'Testing & automated bidding bots. phpPennyAuction takes away the need for a constant supply of visitors. - a lifeline when you're just starting out. Create bots to bid up to the price YOU want (can be disabled)'.
Consumer Protection from Unfair Trading Regulations
The CPRs prohibit unfair commercial practices which distort consumers' decisions. They place a duty on business not to trade unfairly when dealing with consumers. They place a prohibition on misleading consumers by act or omission. They also contain prohibitions against aggressive practices, as well as identifying 31 specific practices that are always considered unfair.
The OFT considers that, by advertising and supplying the Software with the automated bidding feature described above, Scriptmatix' commercial practices were not commensurate with honest market practice or the general principle of commercial good faith. In the OFT's view, the use - as advertised in the Brochure - of the auto-bidding feature by Scriptmatix' customers was likely to appreciably impair the average consumer's ability to make an informed decision (namely whether or not to buy packs of bids from a penny auction operator and/or to continue to raise the auction price of a particular item) thereby causing that consumer to take transactional decisions that s/he would not have taken otherwise.
Business Protection from Misleading Marketing Regulations
The BPRs prohibit advertising that misleads traders. Regulation 2 defines 'advertising' in this context as "any form of representation which is made in connection with a trade, business, craft or profession in order to promote the supply or transfer of a product." The OFT considers the statements made in the Brochure to fall within this definition.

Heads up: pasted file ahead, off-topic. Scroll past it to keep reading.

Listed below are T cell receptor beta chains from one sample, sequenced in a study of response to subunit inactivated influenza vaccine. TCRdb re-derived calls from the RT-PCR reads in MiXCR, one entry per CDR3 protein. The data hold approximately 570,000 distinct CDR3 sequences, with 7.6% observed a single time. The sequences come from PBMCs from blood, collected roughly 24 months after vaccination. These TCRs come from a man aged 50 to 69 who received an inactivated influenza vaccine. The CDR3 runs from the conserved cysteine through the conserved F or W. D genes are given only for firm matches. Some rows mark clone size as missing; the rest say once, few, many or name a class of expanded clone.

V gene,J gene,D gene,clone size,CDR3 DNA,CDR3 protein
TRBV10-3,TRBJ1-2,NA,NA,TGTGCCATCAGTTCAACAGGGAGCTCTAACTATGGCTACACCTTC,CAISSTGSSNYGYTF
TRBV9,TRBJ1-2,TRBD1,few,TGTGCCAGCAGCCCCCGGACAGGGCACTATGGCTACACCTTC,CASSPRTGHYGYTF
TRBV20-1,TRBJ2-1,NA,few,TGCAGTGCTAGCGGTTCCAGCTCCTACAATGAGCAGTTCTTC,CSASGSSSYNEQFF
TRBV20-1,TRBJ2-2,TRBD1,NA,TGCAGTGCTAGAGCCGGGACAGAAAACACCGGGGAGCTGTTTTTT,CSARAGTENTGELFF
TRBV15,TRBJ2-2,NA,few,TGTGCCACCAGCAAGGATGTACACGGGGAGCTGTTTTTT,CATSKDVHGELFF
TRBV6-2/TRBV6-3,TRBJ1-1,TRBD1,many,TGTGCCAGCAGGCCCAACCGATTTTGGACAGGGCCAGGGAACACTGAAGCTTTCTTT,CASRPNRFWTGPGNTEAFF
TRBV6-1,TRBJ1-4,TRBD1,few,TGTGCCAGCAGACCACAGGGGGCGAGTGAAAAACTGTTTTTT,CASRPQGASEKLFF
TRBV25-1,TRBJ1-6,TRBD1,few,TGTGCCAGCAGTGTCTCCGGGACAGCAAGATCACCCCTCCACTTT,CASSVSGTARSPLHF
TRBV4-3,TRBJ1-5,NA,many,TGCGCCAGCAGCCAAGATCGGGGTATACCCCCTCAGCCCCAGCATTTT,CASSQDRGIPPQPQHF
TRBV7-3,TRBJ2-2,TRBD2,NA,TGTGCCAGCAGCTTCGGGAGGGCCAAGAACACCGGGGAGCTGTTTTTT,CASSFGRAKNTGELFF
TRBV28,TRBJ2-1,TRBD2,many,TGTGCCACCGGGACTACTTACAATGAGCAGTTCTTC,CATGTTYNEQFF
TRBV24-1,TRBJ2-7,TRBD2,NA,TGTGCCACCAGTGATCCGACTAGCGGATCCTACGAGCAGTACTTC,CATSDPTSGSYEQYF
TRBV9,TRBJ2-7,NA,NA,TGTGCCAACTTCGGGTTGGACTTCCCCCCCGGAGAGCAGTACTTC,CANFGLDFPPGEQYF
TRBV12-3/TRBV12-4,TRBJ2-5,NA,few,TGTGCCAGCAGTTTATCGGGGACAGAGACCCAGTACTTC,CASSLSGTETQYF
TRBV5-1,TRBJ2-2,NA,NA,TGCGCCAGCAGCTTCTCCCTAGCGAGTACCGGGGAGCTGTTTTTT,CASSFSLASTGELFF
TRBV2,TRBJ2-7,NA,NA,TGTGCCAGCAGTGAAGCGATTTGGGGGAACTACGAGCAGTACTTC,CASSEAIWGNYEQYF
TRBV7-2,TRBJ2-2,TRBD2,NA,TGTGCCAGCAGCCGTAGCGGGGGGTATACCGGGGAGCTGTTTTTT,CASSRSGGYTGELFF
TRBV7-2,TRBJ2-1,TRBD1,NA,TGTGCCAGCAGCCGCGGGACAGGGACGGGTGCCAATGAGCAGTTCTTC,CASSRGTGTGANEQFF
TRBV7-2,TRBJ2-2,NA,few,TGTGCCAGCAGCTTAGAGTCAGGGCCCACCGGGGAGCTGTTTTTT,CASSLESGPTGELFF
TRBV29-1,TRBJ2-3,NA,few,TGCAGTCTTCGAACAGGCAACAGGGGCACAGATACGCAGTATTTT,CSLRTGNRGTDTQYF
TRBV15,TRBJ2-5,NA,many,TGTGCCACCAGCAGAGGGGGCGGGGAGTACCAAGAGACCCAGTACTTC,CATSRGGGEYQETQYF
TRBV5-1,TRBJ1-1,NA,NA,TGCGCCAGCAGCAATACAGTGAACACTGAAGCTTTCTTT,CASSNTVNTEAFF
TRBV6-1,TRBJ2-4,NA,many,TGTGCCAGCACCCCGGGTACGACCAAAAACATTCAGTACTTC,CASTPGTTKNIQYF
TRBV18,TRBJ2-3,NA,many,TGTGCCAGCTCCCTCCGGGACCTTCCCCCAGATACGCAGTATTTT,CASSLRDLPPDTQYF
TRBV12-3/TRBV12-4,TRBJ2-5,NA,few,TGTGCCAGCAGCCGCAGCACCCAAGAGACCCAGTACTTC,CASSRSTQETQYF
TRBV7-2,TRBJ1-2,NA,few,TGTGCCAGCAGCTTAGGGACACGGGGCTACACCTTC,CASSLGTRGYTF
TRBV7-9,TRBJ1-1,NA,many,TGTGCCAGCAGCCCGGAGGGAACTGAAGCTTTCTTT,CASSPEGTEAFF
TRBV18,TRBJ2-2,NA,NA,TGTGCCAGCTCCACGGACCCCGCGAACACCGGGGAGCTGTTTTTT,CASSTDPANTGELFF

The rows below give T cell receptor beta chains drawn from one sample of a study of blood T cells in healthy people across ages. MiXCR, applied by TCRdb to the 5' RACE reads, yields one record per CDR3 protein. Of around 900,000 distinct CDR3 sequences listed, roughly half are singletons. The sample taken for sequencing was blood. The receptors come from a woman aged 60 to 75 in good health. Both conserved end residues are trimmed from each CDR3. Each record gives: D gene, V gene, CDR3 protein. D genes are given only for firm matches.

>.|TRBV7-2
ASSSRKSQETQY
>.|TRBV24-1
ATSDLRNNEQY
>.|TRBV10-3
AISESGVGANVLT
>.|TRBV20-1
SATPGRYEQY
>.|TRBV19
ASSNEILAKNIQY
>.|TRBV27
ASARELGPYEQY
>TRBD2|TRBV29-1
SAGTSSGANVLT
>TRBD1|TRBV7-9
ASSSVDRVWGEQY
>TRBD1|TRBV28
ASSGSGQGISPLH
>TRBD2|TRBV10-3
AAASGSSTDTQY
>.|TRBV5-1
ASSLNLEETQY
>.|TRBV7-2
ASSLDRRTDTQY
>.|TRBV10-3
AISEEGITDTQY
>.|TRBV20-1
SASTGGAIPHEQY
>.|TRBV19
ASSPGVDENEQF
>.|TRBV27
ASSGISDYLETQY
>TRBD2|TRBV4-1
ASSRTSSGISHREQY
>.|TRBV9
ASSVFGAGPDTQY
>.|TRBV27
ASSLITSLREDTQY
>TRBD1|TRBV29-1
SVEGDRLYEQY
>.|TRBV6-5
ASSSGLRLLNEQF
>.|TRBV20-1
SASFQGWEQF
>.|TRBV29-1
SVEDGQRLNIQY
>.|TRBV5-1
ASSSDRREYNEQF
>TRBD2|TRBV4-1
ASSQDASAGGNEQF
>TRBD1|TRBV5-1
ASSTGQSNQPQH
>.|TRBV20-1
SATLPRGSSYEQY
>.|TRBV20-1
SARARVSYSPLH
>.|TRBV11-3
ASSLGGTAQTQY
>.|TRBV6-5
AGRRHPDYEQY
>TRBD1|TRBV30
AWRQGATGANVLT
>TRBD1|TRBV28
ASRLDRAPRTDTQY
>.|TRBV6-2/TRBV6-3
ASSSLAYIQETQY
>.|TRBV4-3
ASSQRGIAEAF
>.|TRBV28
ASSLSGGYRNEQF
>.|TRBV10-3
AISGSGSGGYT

The OFT considers that such advertising contained in the Brochure (as described above) is misleading because it is likely to deceive traders about the legitimate use of the auto-bidding functionality. In the OFT's view, traders targeted by the advertisement are likely to consider the auto-bidding feature to be commercially advantageous functionality when deciding whether or not to purchase the Software. Therefore, by reason of what the OFT considers to be its deceptive nature, the advertising in the Brochure in respect of the auto-bidding feature is likely to affect traders' economic behaviour.
The OFT wrote to Scriptmatix on 26th October 2010 to set out the OFT's view of the relevant facts and to present the OFT's view on Scriptmatix's promotion of the auto-bidding function. The OFT's letter consulted Scriptmatix on a proposal that it give undertakings to desist from and not repeat the promotional conduct described above.
The OFT also proposed that Scriptmatix send to each of its customers a corrective statement in terms suggested by the OFT to clarify the position that statements it had made in its promotional literature - as set out above in this document - were untrue and misleading.
Scriptmatix and its officers returned the signed undertakings on 16 November 2010. By the target date of 30 November 2010 set by the OFT, Scriptmatix submitted that it had sent the corrective statement to all the customers it listed on an attached spreadsheet.
The OFT will continue to monitor penny auction websites to see whether consumers are being misled by auto-bids.
Press release, 'OFT tackles fake online auction bids', 15 December 2010